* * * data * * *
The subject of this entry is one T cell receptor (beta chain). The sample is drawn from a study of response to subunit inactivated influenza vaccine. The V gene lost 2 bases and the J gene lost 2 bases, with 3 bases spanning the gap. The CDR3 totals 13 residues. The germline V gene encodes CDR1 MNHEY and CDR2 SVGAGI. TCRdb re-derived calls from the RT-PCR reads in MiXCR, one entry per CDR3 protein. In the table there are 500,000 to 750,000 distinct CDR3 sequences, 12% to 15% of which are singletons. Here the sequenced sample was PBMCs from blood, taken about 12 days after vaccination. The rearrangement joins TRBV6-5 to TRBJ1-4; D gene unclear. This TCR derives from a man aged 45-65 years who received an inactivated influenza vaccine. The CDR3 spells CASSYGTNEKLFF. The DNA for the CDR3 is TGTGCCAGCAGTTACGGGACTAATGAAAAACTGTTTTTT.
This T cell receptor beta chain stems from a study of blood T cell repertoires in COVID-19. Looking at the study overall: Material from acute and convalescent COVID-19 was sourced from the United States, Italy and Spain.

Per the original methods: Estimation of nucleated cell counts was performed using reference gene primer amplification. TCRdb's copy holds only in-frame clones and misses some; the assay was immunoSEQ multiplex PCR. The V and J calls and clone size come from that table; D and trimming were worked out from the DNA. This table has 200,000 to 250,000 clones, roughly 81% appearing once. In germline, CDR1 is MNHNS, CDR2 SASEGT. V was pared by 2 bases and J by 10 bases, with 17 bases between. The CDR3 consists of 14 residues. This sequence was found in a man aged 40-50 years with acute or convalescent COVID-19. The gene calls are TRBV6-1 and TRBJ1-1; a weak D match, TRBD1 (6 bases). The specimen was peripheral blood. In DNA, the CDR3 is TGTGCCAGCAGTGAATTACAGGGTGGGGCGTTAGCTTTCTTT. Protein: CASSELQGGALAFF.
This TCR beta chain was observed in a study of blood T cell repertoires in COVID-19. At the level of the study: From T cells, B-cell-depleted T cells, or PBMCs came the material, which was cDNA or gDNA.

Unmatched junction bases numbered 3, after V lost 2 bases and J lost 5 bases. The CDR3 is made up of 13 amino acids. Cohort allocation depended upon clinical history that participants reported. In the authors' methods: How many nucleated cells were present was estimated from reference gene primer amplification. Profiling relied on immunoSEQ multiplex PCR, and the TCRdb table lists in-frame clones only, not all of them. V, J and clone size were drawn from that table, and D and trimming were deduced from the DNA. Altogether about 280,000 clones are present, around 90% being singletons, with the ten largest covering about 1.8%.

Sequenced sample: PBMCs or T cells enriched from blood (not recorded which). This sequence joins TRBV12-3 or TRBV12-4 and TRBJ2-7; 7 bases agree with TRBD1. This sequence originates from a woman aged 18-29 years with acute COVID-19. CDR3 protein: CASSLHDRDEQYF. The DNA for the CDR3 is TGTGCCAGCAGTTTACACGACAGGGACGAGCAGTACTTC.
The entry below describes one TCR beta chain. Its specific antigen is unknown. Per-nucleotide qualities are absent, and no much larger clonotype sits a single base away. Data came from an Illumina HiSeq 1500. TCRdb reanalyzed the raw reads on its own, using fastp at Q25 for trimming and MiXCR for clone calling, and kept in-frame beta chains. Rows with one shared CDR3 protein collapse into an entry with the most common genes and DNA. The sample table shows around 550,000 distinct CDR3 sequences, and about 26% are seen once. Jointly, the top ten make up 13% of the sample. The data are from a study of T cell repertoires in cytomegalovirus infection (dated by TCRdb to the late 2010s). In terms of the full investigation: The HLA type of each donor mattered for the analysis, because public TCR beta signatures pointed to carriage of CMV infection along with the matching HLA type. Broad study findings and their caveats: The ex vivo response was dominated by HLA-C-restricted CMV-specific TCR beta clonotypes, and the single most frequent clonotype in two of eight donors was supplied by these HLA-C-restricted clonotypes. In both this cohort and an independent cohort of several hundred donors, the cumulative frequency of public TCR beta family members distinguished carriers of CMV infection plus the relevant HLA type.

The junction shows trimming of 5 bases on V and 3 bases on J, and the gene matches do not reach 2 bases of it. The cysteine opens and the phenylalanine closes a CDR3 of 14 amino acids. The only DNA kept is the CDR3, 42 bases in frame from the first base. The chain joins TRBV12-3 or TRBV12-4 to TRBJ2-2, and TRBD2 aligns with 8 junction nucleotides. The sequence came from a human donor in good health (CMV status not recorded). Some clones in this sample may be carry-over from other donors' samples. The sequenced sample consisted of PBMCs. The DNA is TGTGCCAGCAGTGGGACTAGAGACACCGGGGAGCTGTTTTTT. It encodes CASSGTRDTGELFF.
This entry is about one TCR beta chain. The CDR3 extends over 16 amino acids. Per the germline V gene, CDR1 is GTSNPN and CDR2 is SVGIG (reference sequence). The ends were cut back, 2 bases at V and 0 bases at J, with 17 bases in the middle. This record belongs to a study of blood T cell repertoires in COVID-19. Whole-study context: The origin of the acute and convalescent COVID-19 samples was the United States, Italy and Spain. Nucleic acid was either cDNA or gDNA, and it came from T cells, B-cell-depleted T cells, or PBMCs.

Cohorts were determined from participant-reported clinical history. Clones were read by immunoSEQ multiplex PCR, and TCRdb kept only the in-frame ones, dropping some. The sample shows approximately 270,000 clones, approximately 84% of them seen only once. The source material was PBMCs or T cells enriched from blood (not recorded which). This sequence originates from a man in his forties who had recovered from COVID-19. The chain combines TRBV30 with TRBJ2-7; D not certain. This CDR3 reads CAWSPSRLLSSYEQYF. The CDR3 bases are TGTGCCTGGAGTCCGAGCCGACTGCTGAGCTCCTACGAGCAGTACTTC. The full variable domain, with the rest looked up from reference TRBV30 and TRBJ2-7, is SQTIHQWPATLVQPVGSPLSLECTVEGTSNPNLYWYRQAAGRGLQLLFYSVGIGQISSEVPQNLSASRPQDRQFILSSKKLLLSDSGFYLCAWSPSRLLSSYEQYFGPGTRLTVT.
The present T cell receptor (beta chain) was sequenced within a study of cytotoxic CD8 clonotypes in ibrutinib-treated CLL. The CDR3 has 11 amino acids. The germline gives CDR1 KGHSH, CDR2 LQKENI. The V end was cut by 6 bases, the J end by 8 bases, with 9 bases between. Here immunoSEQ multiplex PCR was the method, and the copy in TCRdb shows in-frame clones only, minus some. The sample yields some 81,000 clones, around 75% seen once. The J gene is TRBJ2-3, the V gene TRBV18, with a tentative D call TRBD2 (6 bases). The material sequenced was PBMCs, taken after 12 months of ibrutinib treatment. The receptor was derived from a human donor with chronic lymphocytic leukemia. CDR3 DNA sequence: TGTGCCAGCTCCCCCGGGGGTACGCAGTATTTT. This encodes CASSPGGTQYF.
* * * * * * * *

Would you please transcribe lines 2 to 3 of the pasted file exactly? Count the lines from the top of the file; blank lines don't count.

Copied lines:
This T cell receptor beta chain stems from a study of blood T cell repertoires in COVID-19. Looking at the study overall: Material from acute and convalescent COVID-19 was sourced from the United States, Italy and Spain.

Per the original methods: Estimation of nucleated cell counts was performed using reference gene primer amplification. TCRdb's copy holds only in-frame clones and misses some; the assay was immunoSEQ multiplex PCR. The V and J calls and clone size come from that table; D and trimming were worked out from the DNA. This table has 200,000 to 250,000 clones, roughly 81% appearing once. In germline, CDR1 is MNHNS, CDR2 SASEGT. V was pared by 2 bases and J by 10 bases, with 17 bases between. The CDR3 consists of 14 residues. This sequence was found in a man aged 40-50 years with acute or convalescent COVID-19. The gene calls are TRBV6-1 and TRBJ1-1; a weak D match, TRBD1 (6 bases). The specimen was peripheral blood. In DNA, the CDR3 is TGTGCCAGCAGTGAATTACAGGGTGGGGCGTTAGCTTTCTTT. Protein: CASSELQGGALAFF.